June 26, 2019
2 min read

Vancomycin dosing should be guided by AUC, study suggests

You've successfully added to your alerts. You will receive an email when new content is published.

Click Here to Manage Email Alerts

We were unable to process your request. Please try again later. If you continue to have this issue please contact customerservice@slackinc.com.

Thomas P. Lodise
Thomas P. Lodise

Results from a multi-center study of hospitalized adults with MRSA bloodstream infections suggest that vancomycin dosing should be guided by the area under the curve, or AUC, not the AUC/MIC ratio, and that day-2 AUCs should be maintained below 515 to maximize efficacy and minimize acute kidney injury, or AKI, researchers reported.

In the study, higher day-2 vancomycin exposures in patients with bacteremia were not associated with a lower incidence of treatment failure, but were associated with higher rates of AKI, Thomas P. Lodise, PharmD, PhD, a professor at the Albany College of Pharmacy and Health Sciences, explained to Infectious Disease News.

Writing in Clinical Infectious Diseases, Lodise and colleagues noted that despite vancomycin being the most commonly administered antibiotic in hospitals, “optimal exposure targets remain controversial.”

“For serious MRSA infections, current guidelines recommend targeting trough concentrations between 15 and 20 mg/L for patients with serious infections due to [Staphylococcus] aureus,” Lodise told Infectious Disease News. “Despite widespread clinical adoption of these recommendations, supportive data are limited and largely derived from single-center retrospective studies.”

In their study, Lodise and colleagues evaluated the association between day-2 vancomycin exposures and the outcomes of patients with MRSA bacteremia. The primary outcome was treatment failure, defined as 30-day mortality or persistent bacteremia for 7 days or longer. AKI was the secondary outcome.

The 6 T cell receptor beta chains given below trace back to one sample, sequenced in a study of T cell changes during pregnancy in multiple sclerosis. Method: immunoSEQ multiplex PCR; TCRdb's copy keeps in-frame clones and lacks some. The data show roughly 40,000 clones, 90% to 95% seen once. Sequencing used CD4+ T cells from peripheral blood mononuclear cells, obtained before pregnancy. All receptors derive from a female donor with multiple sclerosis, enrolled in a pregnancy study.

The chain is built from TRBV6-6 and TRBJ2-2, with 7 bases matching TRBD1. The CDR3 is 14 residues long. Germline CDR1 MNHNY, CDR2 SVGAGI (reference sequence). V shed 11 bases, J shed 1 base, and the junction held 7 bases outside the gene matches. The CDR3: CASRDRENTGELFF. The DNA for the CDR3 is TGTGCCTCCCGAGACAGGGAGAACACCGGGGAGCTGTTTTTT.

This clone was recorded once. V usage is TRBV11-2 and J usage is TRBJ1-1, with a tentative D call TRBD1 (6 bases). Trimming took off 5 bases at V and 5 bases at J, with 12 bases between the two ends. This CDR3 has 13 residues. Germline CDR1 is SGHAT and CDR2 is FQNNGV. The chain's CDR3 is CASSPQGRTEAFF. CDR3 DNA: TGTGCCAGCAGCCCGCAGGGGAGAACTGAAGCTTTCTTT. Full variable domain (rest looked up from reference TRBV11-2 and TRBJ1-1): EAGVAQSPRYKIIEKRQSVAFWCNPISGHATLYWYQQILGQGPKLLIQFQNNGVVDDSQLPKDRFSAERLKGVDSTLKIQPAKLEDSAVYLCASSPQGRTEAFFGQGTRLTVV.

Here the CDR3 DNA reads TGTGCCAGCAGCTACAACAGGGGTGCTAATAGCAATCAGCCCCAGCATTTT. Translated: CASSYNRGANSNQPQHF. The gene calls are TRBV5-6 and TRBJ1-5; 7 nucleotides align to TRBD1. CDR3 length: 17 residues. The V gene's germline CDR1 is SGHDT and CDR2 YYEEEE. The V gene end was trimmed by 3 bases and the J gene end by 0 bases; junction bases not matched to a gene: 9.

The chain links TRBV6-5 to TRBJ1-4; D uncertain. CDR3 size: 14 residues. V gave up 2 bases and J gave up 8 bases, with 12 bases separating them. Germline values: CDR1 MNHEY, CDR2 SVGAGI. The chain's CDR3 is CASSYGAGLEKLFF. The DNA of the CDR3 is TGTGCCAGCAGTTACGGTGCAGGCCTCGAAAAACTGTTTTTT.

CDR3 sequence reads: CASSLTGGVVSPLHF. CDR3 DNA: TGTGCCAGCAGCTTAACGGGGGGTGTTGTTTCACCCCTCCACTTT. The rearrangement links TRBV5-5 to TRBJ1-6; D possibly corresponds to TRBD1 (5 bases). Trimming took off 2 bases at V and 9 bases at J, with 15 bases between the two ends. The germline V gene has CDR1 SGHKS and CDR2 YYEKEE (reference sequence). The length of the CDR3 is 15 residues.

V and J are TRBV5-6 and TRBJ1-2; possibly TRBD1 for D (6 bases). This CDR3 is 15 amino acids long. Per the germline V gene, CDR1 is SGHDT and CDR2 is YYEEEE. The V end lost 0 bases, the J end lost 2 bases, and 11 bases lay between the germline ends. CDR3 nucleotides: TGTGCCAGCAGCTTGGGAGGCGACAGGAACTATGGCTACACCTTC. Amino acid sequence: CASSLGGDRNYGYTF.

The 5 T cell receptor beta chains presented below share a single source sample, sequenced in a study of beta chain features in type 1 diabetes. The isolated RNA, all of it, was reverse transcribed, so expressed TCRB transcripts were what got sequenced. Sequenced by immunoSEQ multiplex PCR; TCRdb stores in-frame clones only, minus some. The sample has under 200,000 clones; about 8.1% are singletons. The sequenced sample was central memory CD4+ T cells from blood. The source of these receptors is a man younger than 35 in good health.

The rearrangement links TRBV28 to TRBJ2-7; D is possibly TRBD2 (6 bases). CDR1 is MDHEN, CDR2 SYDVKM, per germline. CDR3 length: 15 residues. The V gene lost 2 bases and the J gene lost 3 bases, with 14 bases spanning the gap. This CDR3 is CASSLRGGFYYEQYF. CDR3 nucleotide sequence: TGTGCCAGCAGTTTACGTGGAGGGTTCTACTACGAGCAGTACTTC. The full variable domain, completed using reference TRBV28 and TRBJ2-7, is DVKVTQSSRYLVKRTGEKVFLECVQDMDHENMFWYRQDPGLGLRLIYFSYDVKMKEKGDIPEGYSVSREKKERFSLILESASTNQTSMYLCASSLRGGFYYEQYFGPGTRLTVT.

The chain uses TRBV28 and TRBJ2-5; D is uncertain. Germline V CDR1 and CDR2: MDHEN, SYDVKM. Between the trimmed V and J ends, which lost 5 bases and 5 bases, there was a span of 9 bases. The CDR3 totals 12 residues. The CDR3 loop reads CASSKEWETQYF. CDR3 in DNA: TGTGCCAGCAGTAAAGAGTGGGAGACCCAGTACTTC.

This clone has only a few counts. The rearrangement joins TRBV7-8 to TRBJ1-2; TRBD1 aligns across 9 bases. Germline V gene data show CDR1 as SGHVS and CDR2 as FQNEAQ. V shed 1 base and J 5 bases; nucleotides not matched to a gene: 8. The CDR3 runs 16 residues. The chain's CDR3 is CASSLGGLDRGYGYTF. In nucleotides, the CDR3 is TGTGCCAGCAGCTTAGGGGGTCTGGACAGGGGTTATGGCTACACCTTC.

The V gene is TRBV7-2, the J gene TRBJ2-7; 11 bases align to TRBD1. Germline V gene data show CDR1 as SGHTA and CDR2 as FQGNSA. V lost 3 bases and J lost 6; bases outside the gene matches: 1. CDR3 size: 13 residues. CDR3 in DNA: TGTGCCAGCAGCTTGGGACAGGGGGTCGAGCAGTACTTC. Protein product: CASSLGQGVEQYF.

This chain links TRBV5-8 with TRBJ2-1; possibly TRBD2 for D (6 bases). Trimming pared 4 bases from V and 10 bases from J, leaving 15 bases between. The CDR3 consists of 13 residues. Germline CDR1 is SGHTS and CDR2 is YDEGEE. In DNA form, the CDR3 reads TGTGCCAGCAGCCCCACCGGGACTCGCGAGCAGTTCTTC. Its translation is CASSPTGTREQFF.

The prospective, multicenter, observational study included 14 facilities and 265 hospitalized patients and was conducted between November 2014 and December 2015. The researchers compared rates of treatment failure between patients who did or did not achieve day-2 area AUC/MIC thresholds of 650 or greater by broth microdilution, or 320 or greater by Etest.

According to the findings, treatment failure occurred in 18% of patients and AKI in 26%. Lodise and colleagues reported that achievement of the two prespecified day-2 AUC/MIC thresholds was not associated with less treatment failure, and they did not identify any alternative day-2 AUC/MIC thresholds associated with lower treatment failure.

“This multicenter prospective study that utilized individualized estimates of exposure based on measured concentrations was performed to evaluate the relationship between day-2 vancomycin exposure profiles and outcomes in patients with MRSA bacteremia,” Lodise said. “Despite the recommendation to monitor troughs in clinical practice, the collective findings suggest that vancomycin dosing should be guided by the AUC and day-2 AUCs should be maintained between 400 and 515.”

According to the study, patients who demonstrated a day-2 AUC of 515 or less experienced the best global outcomes, such as no treatment failure or AKI.


“To optimally dose an antibiotic, you need a firm understanding of its therapeutic range,” Lodise said. “This understanding has been lacking for vancomycin and this study suggests the therapeutic range is between [approximately] 400 and 515 to minimize AKI and maintain outcomes for patients with MRSA bloodstream infections.”

Keith A. Rodvold , PharmD, professor of pharmacy practice at the University of Illinois at Chicago College of Pharmacy, responded to the findings in a related editorial.

“Just as in the 1980s and 1990s, the controversies and debates about the value of serum vancomycin concentrations for dosing of vancomycin will continue mainly because of the wide dose-response relationship of vancomycin observed in various types of infections and patient populations, as well as the difficulties to clearly establishing dose-toxicity relationship in seriously ill patients with MRSA infections,” Rodvold wrote. “In view of the limitations of existing reports, sound clinical judgement must always rule the kingdom of vancomycin use.”

Disclosures: Lodise and Rodvold report numerous ties with industry. Please see the study for all other authors’ relevant financial disclosures.